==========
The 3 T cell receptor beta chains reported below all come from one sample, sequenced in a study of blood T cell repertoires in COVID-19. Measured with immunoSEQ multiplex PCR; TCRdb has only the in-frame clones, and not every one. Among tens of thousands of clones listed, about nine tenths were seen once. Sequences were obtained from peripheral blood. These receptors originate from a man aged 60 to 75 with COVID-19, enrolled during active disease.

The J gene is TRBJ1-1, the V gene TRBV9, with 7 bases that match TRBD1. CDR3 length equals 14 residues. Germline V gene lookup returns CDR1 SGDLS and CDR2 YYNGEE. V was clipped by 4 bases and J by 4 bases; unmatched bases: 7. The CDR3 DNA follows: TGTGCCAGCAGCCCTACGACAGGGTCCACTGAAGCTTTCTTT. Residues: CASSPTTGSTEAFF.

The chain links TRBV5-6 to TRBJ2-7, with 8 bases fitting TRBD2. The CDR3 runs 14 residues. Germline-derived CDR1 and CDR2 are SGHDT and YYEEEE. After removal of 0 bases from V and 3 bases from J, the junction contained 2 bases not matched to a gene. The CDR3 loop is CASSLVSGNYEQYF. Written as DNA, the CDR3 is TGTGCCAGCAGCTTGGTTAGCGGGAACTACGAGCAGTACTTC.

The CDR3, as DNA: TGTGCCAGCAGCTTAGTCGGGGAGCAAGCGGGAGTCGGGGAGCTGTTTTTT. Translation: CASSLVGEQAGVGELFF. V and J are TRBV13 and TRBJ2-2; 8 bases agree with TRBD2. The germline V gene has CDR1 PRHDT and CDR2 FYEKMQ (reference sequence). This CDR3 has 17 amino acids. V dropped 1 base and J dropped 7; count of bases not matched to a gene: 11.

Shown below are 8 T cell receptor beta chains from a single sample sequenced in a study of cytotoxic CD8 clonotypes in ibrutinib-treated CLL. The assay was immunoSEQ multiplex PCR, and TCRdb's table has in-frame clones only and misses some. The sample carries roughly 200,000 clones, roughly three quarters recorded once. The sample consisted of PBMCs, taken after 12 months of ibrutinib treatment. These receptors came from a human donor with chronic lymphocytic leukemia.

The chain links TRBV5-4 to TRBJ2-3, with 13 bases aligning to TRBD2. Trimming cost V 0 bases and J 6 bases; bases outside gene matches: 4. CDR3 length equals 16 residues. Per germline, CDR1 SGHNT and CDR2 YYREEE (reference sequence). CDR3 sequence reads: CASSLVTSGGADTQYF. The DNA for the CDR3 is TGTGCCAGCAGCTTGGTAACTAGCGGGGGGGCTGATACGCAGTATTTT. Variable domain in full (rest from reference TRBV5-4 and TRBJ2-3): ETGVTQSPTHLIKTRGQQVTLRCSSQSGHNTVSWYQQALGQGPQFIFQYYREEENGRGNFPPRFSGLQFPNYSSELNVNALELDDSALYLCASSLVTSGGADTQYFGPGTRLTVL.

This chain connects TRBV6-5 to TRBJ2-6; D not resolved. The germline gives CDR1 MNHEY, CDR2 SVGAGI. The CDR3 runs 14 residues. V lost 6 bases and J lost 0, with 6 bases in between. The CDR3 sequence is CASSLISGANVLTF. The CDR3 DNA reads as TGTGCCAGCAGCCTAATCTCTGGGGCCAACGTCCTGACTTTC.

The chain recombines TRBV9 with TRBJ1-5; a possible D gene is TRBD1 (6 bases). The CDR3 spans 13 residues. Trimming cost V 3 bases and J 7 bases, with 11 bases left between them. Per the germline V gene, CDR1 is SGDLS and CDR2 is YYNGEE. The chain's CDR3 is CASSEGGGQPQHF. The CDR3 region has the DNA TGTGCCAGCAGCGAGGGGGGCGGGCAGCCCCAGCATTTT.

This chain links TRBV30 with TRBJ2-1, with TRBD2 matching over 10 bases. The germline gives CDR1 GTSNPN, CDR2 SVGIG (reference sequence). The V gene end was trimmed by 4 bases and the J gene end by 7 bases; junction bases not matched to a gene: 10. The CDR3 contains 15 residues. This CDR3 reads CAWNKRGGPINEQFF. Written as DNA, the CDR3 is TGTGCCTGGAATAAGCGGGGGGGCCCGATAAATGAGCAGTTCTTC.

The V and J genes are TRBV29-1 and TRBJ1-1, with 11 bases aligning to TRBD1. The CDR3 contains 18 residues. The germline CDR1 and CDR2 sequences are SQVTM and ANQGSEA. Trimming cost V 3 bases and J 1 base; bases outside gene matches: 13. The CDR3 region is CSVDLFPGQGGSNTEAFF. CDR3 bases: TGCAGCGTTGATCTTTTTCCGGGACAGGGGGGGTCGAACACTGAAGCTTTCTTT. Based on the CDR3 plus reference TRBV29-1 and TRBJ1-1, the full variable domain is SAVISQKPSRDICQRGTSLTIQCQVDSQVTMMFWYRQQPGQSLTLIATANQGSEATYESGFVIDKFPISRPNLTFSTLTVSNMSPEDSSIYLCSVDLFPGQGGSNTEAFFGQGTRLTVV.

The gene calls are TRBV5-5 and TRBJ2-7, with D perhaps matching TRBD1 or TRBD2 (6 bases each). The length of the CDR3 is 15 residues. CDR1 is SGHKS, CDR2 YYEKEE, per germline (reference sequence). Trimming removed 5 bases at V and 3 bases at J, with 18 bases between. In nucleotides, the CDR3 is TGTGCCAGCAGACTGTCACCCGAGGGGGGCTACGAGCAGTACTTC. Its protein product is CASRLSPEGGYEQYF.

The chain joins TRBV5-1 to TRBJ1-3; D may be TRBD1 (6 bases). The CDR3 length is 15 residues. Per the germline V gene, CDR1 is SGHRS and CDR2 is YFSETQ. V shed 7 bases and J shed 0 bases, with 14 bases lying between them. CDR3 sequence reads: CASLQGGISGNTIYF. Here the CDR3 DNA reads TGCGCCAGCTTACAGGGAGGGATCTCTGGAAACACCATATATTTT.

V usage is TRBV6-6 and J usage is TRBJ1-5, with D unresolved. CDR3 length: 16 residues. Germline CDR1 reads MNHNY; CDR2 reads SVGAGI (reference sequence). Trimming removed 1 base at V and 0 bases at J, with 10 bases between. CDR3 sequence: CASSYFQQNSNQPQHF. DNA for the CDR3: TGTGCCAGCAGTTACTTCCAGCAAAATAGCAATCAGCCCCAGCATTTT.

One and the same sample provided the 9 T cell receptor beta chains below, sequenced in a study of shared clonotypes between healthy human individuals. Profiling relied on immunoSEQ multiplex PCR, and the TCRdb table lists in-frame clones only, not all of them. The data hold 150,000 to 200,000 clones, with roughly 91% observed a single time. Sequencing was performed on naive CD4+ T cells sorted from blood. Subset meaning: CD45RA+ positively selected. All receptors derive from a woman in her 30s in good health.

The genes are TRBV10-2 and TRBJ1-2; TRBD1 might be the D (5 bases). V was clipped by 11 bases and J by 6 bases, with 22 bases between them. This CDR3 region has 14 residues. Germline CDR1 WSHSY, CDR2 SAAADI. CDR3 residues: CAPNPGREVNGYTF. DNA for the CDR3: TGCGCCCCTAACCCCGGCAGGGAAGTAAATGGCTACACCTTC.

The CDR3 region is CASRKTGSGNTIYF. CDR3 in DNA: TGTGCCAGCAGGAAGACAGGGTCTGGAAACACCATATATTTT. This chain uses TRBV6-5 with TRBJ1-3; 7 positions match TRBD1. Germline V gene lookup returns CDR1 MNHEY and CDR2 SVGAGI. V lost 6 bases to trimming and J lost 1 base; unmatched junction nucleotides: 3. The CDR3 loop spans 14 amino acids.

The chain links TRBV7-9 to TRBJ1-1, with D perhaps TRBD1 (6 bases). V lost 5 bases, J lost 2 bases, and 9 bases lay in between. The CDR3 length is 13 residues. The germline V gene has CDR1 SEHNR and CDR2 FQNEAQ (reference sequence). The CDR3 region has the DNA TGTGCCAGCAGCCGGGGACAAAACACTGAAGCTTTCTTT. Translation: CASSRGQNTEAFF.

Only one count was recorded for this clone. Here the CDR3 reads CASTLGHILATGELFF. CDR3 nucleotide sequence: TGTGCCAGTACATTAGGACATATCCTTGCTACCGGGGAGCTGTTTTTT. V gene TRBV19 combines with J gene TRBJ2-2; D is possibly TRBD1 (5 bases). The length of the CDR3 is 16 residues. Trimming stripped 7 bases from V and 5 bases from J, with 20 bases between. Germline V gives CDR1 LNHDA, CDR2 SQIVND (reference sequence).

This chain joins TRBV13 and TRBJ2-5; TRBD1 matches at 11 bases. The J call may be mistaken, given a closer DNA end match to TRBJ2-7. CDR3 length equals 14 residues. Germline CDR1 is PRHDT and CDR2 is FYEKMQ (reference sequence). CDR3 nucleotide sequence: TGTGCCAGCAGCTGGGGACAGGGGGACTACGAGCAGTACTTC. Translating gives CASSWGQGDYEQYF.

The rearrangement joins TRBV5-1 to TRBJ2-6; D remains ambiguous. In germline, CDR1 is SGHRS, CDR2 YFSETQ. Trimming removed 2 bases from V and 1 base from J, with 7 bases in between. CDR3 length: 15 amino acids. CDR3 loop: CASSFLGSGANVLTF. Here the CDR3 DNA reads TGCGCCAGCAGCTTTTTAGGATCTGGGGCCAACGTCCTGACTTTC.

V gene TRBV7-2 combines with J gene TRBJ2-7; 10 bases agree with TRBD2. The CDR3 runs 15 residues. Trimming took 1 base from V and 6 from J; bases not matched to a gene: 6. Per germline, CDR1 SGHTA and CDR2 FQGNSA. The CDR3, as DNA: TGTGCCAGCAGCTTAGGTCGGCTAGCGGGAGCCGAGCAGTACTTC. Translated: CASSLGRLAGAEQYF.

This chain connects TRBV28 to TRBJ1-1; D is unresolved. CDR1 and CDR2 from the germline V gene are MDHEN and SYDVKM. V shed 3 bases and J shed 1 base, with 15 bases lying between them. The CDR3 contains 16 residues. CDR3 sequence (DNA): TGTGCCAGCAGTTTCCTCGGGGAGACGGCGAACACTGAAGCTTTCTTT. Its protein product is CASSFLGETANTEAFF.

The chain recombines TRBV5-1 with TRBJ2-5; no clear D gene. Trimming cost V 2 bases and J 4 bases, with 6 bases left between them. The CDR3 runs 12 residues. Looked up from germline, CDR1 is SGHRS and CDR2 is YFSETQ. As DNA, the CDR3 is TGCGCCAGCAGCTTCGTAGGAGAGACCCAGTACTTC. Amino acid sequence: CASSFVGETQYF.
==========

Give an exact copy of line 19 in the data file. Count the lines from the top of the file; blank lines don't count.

This chain joins TRBV13 and TRBJ2-5; TRBD1 matches at 11 bases. The J call may be mistaken, given a closer DNA end match to TRBJ2-7. CDR3 length equals 14 residues. Germline CDR1 is PRHDT and CDR2 is FYEKMQ (reference sequence). CDR3 nucleotide sequence: TGTGCCAGCAGCTGGGGACAGGGGGACTACGAGCAGTACTTC. Translating gives CASSWGQGDYEQYF.